These enormous profits naturally called forth a rival company, and the contest betwixt these companies grew from year to year, till it came to occupy and divide the spirit of the whole mercantile world. The new company insisted on the right of trading also to many parts of India, the old one stood on their charter as a charter of exclusion to all others. The favour of government was purchased by the old company by well-applied gifts of money to government, and by sharing with government the profitable patronage. The question was now brought before parliament and hotly debated; but the bill was dropped for the present, and a proposition to William to grant a charter to the new company was evaded, on the plea of requiring deep consideration.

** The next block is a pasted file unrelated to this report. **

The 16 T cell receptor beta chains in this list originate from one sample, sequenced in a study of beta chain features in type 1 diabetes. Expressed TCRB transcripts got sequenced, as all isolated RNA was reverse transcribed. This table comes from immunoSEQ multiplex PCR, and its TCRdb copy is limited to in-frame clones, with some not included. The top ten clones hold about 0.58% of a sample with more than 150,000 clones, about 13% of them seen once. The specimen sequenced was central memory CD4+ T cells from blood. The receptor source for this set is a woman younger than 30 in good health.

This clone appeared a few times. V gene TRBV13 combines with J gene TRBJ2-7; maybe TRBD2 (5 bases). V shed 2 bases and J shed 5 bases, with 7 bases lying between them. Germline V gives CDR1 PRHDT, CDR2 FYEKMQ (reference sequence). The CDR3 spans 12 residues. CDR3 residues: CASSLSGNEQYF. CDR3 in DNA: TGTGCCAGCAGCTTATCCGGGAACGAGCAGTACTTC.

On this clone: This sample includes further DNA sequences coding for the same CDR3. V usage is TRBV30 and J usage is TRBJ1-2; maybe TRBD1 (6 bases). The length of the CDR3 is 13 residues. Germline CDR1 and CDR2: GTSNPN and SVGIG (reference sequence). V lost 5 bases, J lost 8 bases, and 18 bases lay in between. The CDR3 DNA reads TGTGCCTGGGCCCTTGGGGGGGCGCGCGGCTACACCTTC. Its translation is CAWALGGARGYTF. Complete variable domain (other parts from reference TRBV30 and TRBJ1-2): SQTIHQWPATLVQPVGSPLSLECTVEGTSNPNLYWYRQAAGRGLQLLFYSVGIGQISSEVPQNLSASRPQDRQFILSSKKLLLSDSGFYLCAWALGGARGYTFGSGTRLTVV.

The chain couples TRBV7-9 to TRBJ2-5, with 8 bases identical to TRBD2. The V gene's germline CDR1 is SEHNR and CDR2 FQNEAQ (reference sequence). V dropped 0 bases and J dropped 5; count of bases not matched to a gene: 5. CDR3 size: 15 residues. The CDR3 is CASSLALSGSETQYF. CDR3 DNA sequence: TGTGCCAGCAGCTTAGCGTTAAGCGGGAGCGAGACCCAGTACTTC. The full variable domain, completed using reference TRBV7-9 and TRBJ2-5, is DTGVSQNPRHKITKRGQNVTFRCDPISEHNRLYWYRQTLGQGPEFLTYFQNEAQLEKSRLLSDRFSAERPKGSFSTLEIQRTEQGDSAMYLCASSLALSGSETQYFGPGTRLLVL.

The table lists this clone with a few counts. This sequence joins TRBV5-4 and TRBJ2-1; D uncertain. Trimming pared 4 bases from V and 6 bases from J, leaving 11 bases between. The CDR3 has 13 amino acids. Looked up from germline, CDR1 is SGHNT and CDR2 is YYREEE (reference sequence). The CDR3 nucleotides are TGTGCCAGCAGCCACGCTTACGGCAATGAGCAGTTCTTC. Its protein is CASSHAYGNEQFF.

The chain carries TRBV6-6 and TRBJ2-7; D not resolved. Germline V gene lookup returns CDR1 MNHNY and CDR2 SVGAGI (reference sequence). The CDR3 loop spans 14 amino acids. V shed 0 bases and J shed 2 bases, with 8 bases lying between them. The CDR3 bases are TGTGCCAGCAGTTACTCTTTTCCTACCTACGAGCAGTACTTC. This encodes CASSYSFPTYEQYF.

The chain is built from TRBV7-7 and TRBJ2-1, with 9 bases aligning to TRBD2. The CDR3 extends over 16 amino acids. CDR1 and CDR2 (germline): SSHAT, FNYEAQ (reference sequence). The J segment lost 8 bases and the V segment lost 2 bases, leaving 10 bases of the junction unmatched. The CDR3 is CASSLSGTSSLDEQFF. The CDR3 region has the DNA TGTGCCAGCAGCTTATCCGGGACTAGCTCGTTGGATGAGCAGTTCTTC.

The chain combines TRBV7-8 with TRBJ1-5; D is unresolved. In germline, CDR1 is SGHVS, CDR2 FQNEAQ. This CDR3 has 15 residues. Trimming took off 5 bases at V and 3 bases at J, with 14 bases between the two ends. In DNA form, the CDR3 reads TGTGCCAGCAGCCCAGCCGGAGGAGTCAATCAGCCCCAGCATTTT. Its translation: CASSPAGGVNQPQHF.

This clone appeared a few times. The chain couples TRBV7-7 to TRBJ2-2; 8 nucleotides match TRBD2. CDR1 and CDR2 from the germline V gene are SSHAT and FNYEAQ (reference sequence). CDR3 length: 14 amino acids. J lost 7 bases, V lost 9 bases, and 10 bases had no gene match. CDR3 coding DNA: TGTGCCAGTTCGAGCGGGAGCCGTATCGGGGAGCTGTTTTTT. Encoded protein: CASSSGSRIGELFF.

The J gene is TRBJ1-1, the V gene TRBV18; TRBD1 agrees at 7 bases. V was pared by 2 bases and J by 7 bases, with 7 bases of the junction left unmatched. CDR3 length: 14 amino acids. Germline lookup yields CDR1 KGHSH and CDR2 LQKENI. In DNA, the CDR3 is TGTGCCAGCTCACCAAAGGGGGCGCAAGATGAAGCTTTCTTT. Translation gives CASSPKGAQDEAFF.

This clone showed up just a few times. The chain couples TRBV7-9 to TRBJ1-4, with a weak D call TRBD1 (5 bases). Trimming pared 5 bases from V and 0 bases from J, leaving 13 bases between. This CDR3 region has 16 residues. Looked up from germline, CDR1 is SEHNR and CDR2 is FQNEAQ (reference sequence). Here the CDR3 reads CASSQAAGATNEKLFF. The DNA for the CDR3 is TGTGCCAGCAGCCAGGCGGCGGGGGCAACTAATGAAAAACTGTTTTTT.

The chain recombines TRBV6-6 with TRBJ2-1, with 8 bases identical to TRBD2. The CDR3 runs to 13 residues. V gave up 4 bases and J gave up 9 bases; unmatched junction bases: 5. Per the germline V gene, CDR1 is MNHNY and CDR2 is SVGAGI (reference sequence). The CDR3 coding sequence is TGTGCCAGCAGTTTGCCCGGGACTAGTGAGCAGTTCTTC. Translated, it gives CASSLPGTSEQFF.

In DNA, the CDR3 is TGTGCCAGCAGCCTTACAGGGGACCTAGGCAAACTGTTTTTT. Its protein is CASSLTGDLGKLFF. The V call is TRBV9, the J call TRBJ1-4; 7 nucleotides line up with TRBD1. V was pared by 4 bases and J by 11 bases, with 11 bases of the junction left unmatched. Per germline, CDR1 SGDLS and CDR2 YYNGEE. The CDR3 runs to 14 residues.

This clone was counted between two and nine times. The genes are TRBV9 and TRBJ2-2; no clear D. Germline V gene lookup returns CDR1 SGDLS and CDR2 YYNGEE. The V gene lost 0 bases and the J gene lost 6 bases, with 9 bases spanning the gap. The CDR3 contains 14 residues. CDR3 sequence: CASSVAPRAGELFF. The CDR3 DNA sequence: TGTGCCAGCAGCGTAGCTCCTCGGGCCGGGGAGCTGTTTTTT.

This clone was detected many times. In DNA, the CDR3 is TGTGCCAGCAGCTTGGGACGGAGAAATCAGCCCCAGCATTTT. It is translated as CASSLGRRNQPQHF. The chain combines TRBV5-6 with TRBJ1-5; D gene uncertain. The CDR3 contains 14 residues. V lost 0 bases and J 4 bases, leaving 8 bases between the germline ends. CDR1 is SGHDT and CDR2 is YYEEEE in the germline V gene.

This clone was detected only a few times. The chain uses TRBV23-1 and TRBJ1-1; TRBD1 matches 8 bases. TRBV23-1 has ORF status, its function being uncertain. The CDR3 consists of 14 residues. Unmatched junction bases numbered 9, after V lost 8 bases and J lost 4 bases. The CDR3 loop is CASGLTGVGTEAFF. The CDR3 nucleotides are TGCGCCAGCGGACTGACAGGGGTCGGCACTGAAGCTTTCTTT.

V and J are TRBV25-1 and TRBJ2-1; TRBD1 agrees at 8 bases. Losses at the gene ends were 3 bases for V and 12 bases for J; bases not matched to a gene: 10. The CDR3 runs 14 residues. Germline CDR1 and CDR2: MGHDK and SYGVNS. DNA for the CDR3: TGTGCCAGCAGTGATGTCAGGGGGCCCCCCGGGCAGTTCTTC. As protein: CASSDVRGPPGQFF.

The next important bill was for regulating trials in cases of high treason. It was high time that great reforms should take place on this head. During the Stuart times men had been most easily and conveniently put out of the way, by counsel being refused them under charge of high treason, and by refusal to allow them the perusal of the bill of indictment previous to the trial. Juries were packed by sheriffs, and state prisoners were thus murdered at will. The same gross injustice extended to prisoners charged with other offences; but the great strain towards injustice was in the case of those charged by the state with treason, and against whom it employed the ablest lawyers of the realm. By this machinery, all through the reigns of the Stuarts, as well as of their predecessors, whole throngs of men, and many of them of extraordinary endowments and high rank, had been judicially destroyed. The proposed bill, therefore, provided that every person charged with high treason should be allowed to have his own counsel, to have a copy of the indictment, ten days before the trial, delivered to him, along with a list of the freeholders from whom his jury were to be selected, that he might have opportunity to challenge any of them. The bill was most desirable, but it was frustrated for the time by the lords insisting on an extension of their own privileges regarding such trials. Instead of being tried by the court of the lord high steward - who could summon twelve or more peers at his discretion if the parliament was not sitting - they demanded that, during the recess, as during the session, every peer should be summoned to attend any such trial. The commons somewhat unreasonably opposed this very proper reform, on the ground that the peers had too many privileges already, and the bill dropped for the time.